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Ethics reform: Good idea, tough reality

Republican gubernatorial candidate Bradley Byrne on Friday upped the ante in his quest for ethics reform in state government.

His “High Road to Ethics Reform” package would do everything from give the Alabama Ethics Commission subpoena power to ban PAC-to-PAC transfers and pass-through pork to extend a “double-dipping” ban to all levels of state government.

It is, in short, an impressive list of reforms. On paper.

The key lies, of course, in turning those proposed reforms into reality.

And if Byrne is elected governor, he will have to get his ethics reform passed by the Legislature – ironically, the same body of people most likely to feel the pinch from the reforms.

Currently, lobbyists can spend $250 a day on legislators, with no public disclosure. Byrne’s proposals would end that, requiring lobbyists to disclose all spending.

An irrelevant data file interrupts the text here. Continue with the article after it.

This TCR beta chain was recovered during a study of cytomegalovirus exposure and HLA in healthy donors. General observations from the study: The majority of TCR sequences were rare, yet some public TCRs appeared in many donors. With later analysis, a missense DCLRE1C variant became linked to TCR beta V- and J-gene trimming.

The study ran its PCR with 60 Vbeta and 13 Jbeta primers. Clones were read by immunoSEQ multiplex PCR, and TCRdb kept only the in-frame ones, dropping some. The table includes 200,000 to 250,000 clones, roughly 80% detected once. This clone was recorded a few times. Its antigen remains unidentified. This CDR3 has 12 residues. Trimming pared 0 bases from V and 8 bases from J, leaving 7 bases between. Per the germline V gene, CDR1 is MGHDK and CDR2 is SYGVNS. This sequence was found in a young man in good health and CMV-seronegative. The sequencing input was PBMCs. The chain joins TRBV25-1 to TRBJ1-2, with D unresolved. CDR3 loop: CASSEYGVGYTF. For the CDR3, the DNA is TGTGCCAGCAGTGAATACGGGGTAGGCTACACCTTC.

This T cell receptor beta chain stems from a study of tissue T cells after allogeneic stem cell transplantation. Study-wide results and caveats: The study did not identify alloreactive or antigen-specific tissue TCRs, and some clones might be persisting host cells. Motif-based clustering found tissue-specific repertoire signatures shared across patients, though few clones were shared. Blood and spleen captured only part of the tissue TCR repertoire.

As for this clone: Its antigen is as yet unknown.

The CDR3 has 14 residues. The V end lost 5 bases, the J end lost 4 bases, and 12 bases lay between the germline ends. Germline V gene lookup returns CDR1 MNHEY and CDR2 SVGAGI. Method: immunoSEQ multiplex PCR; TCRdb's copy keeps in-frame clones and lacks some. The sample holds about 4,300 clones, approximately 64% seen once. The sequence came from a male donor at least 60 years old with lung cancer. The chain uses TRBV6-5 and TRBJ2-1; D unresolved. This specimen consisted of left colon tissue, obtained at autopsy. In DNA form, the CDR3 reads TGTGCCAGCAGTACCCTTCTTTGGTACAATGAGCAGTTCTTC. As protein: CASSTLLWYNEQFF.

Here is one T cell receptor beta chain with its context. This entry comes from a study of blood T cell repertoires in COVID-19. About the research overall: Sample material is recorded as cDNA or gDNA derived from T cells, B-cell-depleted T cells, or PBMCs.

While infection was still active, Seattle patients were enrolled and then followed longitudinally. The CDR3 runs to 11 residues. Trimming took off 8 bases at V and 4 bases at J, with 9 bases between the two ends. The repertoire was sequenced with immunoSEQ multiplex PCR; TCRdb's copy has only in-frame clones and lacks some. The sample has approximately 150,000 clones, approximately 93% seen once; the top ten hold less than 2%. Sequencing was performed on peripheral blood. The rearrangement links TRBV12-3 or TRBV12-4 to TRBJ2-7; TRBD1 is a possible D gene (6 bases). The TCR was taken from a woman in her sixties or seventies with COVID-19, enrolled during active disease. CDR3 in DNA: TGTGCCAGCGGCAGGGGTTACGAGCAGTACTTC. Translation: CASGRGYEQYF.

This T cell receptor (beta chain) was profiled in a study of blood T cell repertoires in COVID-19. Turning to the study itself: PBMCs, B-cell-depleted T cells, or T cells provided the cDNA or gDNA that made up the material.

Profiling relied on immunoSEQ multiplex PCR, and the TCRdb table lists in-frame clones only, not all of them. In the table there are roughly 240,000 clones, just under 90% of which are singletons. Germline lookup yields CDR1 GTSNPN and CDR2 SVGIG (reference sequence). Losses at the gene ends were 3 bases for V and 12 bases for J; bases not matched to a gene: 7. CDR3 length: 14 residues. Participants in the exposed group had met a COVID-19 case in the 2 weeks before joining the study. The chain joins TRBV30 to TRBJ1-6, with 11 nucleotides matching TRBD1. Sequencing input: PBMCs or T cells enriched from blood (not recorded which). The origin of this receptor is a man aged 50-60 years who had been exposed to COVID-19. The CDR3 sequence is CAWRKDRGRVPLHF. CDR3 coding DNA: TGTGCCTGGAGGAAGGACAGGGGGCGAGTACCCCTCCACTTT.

Sounds reasonable, no? But a popular vote among legislators? No way.

We agree that ethics reform is necessary throughout state government, as we suspect most Alabamians would agree.

And, calling for that reform is a smart political move for any candidate. It fits well with Byrne’s track record and his platform.

And he is perhaps one of the few candidates willing to push hard and loud for reform, which is admirable.

But the gap between a call for reform and the implementation of real reform can be tremendous. And bridging that gap will take political savvy, a public outcry and perhaps a miracle or two in Montgomery.